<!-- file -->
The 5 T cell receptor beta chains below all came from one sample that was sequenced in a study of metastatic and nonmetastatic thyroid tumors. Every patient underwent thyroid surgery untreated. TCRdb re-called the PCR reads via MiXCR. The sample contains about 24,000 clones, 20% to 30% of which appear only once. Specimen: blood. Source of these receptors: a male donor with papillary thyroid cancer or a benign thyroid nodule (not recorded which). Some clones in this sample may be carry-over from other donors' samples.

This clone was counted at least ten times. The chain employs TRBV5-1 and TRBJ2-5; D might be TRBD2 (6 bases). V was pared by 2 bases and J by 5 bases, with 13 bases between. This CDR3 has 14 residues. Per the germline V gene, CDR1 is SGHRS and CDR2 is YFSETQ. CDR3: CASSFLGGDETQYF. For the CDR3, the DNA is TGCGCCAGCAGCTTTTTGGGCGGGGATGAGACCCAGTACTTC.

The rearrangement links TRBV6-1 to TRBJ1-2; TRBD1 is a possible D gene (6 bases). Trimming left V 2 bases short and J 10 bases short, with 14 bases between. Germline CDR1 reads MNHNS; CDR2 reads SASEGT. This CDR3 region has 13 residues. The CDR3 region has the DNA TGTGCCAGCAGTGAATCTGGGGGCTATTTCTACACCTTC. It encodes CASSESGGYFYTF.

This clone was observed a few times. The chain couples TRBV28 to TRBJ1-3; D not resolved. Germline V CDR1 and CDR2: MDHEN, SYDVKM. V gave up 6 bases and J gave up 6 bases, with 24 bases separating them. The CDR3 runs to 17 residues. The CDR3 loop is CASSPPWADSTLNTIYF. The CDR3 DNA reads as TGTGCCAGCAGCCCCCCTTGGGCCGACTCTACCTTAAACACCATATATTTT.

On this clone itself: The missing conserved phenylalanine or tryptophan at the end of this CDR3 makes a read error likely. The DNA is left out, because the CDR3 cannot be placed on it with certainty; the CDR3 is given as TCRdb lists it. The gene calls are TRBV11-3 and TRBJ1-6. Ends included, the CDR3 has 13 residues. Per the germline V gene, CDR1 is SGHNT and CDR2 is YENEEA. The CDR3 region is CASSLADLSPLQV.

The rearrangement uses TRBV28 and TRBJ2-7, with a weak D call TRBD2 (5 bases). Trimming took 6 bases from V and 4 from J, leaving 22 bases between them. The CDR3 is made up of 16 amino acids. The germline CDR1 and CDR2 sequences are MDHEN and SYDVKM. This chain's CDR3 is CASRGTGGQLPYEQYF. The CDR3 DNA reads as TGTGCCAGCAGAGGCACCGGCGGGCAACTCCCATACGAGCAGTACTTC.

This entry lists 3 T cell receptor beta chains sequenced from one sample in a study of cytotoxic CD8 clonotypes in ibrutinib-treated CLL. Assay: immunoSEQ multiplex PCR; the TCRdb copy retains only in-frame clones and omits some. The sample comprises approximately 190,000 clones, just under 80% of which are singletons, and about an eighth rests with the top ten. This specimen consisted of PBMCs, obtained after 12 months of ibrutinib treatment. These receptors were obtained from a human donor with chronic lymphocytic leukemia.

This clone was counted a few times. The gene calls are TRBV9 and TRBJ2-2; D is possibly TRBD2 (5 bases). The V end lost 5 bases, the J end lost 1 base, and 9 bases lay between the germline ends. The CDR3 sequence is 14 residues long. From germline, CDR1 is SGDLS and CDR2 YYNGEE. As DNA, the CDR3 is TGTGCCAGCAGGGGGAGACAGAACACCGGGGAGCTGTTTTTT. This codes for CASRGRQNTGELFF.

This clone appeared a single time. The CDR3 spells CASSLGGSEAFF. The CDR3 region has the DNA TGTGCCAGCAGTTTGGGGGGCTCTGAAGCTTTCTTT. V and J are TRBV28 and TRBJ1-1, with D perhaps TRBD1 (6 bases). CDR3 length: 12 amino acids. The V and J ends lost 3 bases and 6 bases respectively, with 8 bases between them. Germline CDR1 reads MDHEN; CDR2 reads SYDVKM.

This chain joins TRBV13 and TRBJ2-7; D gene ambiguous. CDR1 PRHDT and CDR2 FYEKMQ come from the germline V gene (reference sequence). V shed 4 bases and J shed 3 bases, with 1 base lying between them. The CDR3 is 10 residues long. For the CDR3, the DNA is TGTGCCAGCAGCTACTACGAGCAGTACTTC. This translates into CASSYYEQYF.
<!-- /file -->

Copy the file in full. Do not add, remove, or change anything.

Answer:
The 5 T cell receptor beta chains below all came from one sample that was sequenced in a study of metastatic and nonmetastatic thyroid tumors. Every patient underwent thyroid surgery untreated. TCRdb re-called the PCR reads via MiXCR. The sample contains about 24,000 clones, 20% to 30% of which appear only once. Specimen: blood. Source of these receptors: a male donor with papillary thyroid cancer or a benign thyroid nodule (not recorded which). Some clones in this sample may be carry-over from other donors' samples.

This clone was counted at least ten times. The chain employs TRBV5-1 and TRBJ2-5; D might be TRBD2 (6 bases). V was pared by 2 bases and J by 5 bases, with 13 bases between. This CDR3 has 14 residues. Per the germline V gene, CDR1 is SGHRS and CDR2 is YFSETQ. CDR3: CASSFLGGDETQYF. For the CDR3, the DNA is TGCGCCAGCAGCTTTTTGGGCGGGGATGAGACCCAGTACTTC.

The rearrangement links TRBV6-1 to TRBJ1-2; TRBD1 is a possible D gene (6 bases). Trimming left V 2 bases short and J 10 bases short, with 14 bases between. Germline CDR1 reads MNHNS; CDR2 reads SASEGT. This CDR3 region has 13 residues. The CDR3 region has the DNA TGTGCCAGCAGTGAATCTGGGGGCTATTTCTACACCTTC. It encodes CASSESGGYFYTF.

This clone was observed a few times. The chain couples TRBV28 to TRBJ1-3; D not resolved. Germline V CDR1 and CDR2: MDHEN, SYDVKM. V gave up 6 bases and J gave up 6 bases, with 24 bases separating them. The CDR3 runs to 17 residues. The CDR3 loop is CASSPPWADSTLNTIYF. The CDR3 DNA reads as TGTGCCAGCAGCCCCCCTTGGGCCGACTCTACCTTAAACACCATATATTTT.

On this clone itself: The missing conserved phenylalanine or tryptophan at the end of this CDR3 makes a read error likely. The DNA is left out, because the CDR3 cannot be placed on it with certainty; the CDR3 is given as TCRdb lists it. The gene calls are TRBV11-3 and TRBJ1-6. Ends included, the CDR3 has 13 residues. Per the germline V gene, CDR1 is SGHNT and CDR2 is YENEEA. The CDR3 region is CASSLADLSPLQV.

The rearrangement uses TRBV28 and TRBJ2-7, with a weak D call TRBD2 (5 bases). Trimming took 6 bases from V and 4 from J, leaving 22 bases between them. The CDR3 is made up of 16 amino acids. The germline CDR1 and CDR2 sequences are MDHEN and SYDVKM. This chain's CDR3 is CASRGTGGQLPYEQYF. The CDR3 DNA reads as TGTGCCAGCAGAGGCACCGGCGGGCAACTCCCATACGAGCAGTACTTC.

This entry lists 3 T cell receptor beta chains sequenced from one sample in a study of cytotoxic CD8 clonotypes in ibrutinib-treated CLL. Assay: immunoSEQ multiplex PCR; the TCRdb copy retains only in-frame clones and omits some. The sample comprises approximately 190,000 clones, just under 80% of which are singletons, and about an eighth rests with the top ten. This specimen consisted of PBMCs, obtained after 12 months of ibrutinib treatment. These receptors were obtained from a human donor with chronic lymphocytic leukemia.

This clone was counted a few times. The gene calls are TRBV9 and TRBJ2-2; D is possibly TRBD2 (5 bases). The V end lost 5 bases, the J end lost 1 base, and 9 bases lay between the germline ends. The CDR3 sequence is 14 residues long. From germline, CDR1 is SGDLS and CDR2 YYNGEE. As DNA, the CDR3 is TGTGCCAGCAGGGGGAGACAGAACACCGGGGAGCTGTTTTTT. This codes for CASRGRQNTGELFF.

This clone appeared a single time. The CDR3 spells CASSLGGSEAFF. The CDR3 region has the DNA TGTGCCAGCAGTTTGGGGGGCTCTGAAGCTTTCTTT. V and J are TRBV28 and TRBJ1-1, with D perhaps TRBD1 (6 bases). CDR3 length: 12 amino acids. The V and J ends lost 3 bases and 6 bases respectively, with 8 bases between them. Germline CDR1 reads MDHEN; CDR2 reads SYDVKM.

This chain joins TRBV13 and TRBJ2-7; D gene ambiguous. CDR1 PRHDT and CDR2 FYEKMQ come from the germline V gene (reference sequence). V shed 4 bases and J shed 3 bases, with 1 base lying between them. The CDR3 is 10 residues long. For the CDR3, the DNA is TGTGCCAGCAGCTACTACGAGCAGTACTTC. This translates into CASSYYEQYF.